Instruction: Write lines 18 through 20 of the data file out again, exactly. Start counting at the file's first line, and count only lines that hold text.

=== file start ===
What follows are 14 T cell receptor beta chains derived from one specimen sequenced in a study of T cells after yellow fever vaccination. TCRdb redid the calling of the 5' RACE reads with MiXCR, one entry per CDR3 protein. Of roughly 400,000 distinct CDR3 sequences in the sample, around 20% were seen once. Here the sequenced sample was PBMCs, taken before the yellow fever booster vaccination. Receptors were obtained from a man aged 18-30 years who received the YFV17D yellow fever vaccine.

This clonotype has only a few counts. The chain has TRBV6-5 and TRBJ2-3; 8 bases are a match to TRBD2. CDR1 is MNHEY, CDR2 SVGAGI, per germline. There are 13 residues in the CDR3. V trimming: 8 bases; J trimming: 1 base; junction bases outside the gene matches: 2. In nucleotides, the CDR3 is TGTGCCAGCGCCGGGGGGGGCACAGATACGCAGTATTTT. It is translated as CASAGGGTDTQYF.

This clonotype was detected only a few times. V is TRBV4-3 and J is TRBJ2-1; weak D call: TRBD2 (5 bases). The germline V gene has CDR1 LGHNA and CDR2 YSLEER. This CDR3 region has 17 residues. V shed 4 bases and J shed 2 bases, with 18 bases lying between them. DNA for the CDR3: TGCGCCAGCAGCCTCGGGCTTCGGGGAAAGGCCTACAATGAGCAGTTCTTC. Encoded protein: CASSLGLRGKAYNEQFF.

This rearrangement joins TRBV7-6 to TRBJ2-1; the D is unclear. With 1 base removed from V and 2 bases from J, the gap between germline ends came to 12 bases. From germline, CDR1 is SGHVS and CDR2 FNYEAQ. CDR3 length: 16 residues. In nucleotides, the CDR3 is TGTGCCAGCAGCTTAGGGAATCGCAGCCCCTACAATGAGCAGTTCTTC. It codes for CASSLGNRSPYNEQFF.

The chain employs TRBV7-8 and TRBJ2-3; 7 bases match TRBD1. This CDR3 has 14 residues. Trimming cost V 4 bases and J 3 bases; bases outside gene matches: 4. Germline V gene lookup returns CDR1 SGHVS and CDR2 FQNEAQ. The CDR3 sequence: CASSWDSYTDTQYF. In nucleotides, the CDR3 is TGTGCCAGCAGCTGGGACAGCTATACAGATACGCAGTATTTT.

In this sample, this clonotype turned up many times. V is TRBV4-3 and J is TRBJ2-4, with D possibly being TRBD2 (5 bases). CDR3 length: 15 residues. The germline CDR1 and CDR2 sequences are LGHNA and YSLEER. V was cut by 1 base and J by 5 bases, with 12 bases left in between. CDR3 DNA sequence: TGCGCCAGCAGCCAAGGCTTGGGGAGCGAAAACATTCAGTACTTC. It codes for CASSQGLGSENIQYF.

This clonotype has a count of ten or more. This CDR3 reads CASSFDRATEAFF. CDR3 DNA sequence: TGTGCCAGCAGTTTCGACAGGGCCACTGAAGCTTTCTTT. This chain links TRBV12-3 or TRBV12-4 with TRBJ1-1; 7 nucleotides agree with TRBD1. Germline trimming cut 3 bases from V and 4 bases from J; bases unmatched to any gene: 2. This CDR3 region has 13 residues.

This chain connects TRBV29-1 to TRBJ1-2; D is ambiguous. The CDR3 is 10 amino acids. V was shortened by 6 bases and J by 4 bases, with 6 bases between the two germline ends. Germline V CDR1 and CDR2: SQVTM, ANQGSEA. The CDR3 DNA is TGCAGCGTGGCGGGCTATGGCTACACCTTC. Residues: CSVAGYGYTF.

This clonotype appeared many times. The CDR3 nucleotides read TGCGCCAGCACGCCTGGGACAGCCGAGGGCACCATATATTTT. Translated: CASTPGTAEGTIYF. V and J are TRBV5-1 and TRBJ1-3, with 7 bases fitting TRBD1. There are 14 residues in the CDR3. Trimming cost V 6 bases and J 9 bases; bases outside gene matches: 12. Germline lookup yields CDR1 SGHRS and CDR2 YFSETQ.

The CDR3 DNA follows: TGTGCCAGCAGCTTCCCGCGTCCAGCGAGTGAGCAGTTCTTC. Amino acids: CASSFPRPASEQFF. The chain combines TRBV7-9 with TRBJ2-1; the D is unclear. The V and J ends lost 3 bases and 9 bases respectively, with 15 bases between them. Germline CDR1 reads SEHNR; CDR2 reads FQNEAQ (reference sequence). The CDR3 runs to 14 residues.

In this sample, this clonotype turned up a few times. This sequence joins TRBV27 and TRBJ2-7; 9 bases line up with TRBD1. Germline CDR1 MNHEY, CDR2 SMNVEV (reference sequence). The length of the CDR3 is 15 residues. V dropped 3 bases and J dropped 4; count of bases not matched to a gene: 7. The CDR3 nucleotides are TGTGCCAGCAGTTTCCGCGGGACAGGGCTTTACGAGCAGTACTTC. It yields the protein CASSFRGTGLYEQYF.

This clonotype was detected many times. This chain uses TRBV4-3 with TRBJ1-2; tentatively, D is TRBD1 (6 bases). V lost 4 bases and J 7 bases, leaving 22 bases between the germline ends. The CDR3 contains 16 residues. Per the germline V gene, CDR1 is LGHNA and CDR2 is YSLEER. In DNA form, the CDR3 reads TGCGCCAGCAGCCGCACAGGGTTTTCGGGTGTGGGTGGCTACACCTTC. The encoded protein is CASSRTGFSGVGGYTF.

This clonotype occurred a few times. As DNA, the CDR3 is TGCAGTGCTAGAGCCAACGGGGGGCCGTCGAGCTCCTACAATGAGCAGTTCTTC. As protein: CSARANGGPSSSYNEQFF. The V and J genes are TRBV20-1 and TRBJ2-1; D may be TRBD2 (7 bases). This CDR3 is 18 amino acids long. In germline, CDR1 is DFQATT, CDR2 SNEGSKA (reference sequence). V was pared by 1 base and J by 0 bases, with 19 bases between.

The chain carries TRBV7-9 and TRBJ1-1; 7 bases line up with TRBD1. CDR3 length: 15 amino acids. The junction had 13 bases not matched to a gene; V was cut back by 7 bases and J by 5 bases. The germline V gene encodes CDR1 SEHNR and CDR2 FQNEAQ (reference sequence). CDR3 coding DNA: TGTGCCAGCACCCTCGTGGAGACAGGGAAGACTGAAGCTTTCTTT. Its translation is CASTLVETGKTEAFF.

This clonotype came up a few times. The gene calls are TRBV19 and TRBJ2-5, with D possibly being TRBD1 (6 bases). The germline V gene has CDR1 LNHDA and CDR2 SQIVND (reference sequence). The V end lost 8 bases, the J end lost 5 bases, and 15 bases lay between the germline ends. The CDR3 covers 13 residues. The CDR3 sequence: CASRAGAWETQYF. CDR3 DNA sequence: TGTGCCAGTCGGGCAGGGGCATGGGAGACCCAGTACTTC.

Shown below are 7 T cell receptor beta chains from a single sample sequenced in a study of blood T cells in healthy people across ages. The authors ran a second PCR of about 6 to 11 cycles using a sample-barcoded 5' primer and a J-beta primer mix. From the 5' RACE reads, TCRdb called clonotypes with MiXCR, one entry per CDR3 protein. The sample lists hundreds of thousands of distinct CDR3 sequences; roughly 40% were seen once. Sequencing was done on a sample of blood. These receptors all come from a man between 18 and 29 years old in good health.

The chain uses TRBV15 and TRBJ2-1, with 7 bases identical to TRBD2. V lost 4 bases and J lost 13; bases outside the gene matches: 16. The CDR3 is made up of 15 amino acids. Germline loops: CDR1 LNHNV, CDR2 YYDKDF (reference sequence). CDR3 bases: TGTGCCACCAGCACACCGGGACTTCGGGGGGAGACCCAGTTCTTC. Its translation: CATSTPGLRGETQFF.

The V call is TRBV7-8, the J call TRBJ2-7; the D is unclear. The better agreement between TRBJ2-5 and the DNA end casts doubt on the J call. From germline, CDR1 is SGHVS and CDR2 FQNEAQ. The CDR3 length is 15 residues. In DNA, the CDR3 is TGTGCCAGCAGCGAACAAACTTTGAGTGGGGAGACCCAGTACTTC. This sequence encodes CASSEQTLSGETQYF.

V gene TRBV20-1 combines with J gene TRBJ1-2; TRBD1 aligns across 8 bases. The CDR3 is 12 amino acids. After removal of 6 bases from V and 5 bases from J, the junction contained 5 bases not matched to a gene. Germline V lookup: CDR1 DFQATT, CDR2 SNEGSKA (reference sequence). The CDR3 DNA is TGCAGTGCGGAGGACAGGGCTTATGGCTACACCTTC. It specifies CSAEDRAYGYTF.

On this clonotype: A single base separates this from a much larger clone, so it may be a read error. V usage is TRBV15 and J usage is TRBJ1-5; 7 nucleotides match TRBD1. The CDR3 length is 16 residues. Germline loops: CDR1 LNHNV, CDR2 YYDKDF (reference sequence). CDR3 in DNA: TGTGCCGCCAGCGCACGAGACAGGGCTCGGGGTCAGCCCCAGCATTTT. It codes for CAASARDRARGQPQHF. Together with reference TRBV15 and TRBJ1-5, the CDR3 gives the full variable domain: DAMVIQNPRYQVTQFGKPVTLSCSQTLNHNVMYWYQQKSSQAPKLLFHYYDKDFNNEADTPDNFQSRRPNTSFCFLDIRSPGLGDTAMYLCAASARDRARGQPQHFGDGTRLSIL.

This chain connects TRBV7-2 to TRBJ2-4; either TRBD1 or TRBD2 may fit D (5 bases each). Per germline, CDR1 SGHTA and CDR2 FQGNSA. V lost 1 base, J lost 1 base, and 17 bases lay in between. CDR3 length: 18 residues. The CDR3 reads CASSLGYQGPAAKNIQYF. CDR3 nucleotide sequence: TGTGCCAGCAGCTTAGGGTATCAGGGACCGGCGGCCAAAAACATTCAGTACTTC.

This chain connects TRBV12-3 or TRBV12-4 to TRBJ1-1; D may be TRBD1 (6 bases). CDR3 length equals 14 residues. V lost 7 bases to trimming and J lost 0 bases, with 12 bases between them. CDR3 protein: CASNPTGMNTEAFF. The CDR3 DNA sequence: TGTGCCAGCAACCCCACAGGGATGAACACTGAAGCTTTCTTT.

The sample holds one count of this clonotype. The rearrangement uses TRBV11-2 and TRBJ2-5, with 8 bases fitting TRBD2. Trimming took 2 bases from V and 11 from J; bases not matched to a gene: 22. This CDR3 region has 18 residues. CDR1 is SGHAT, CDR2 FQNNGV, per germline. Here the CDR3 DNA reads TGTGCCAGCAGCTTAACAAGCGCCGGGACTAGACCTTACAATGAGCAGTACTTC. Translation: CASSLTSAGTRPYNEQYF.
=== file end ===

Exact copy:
The V call is TRBV7-8, the J call TRBJ2-7; the D is unclear. The better agreement between TRBJ2-5 and the DNA end casts doubt on the J call. From germline, CDR1 is SGHVS and CDR2 FQNEAQ. The CDR3 length is 15 residues. In DNA, the CDR3 is TGTGCCAGCAGCGAACAAACTTTGAGTGGGGAGACCCAGTACTTC. This sequence encodes CASSEQTLSGETQYF.

V gene TRBV20-1 combines with J gene TRBJ1-2; TRBD1 aligns across 8 bases. The CDR3 is 12 amino acids. After removal of 6 bases from V and 5 bases from J, the junction contained 5 bases not matched to a gene. Germline V lookup: CDR1 DFQATT, CDR2 SNEGSKA (reference sequence). The CDR3 DNA is TGCAGTGCGGAGGACAGGGCTTATGGCTACACCTTC. It specifies CSAEDRAYGYTF.

On this clonotype: A single base separates this from a much larger clone, so it may be a read error. V usage is TRBV15 and J usage is TRBJ1-5; 7 nucleotides match TRBD1. The CDR3 length is 16 residues. Germline loops: CDR1 LNHNV, CDR2 YYDKDF (reference sequence). CDR3 in DNA: TGTGCCGCCAGCGCACGAGACAGGGCTCGGGGTCAGCCCCAGCATTTT. It codes for CAASARDRARGQPQHF. Together with reference TRBV15 and TRBJ1-5, the CDR3 gives the full variable domain: DAMVIQNPRYQVTQFGKPVTLSCSQTLNHNVMYWYQQKSSQAPKLLFHYYDKDFNNEADTPDNFQSRRPNTSFCFLDIRSPGLGDTAMYLCAASARDRARGQPQHFGDGTRLSIL.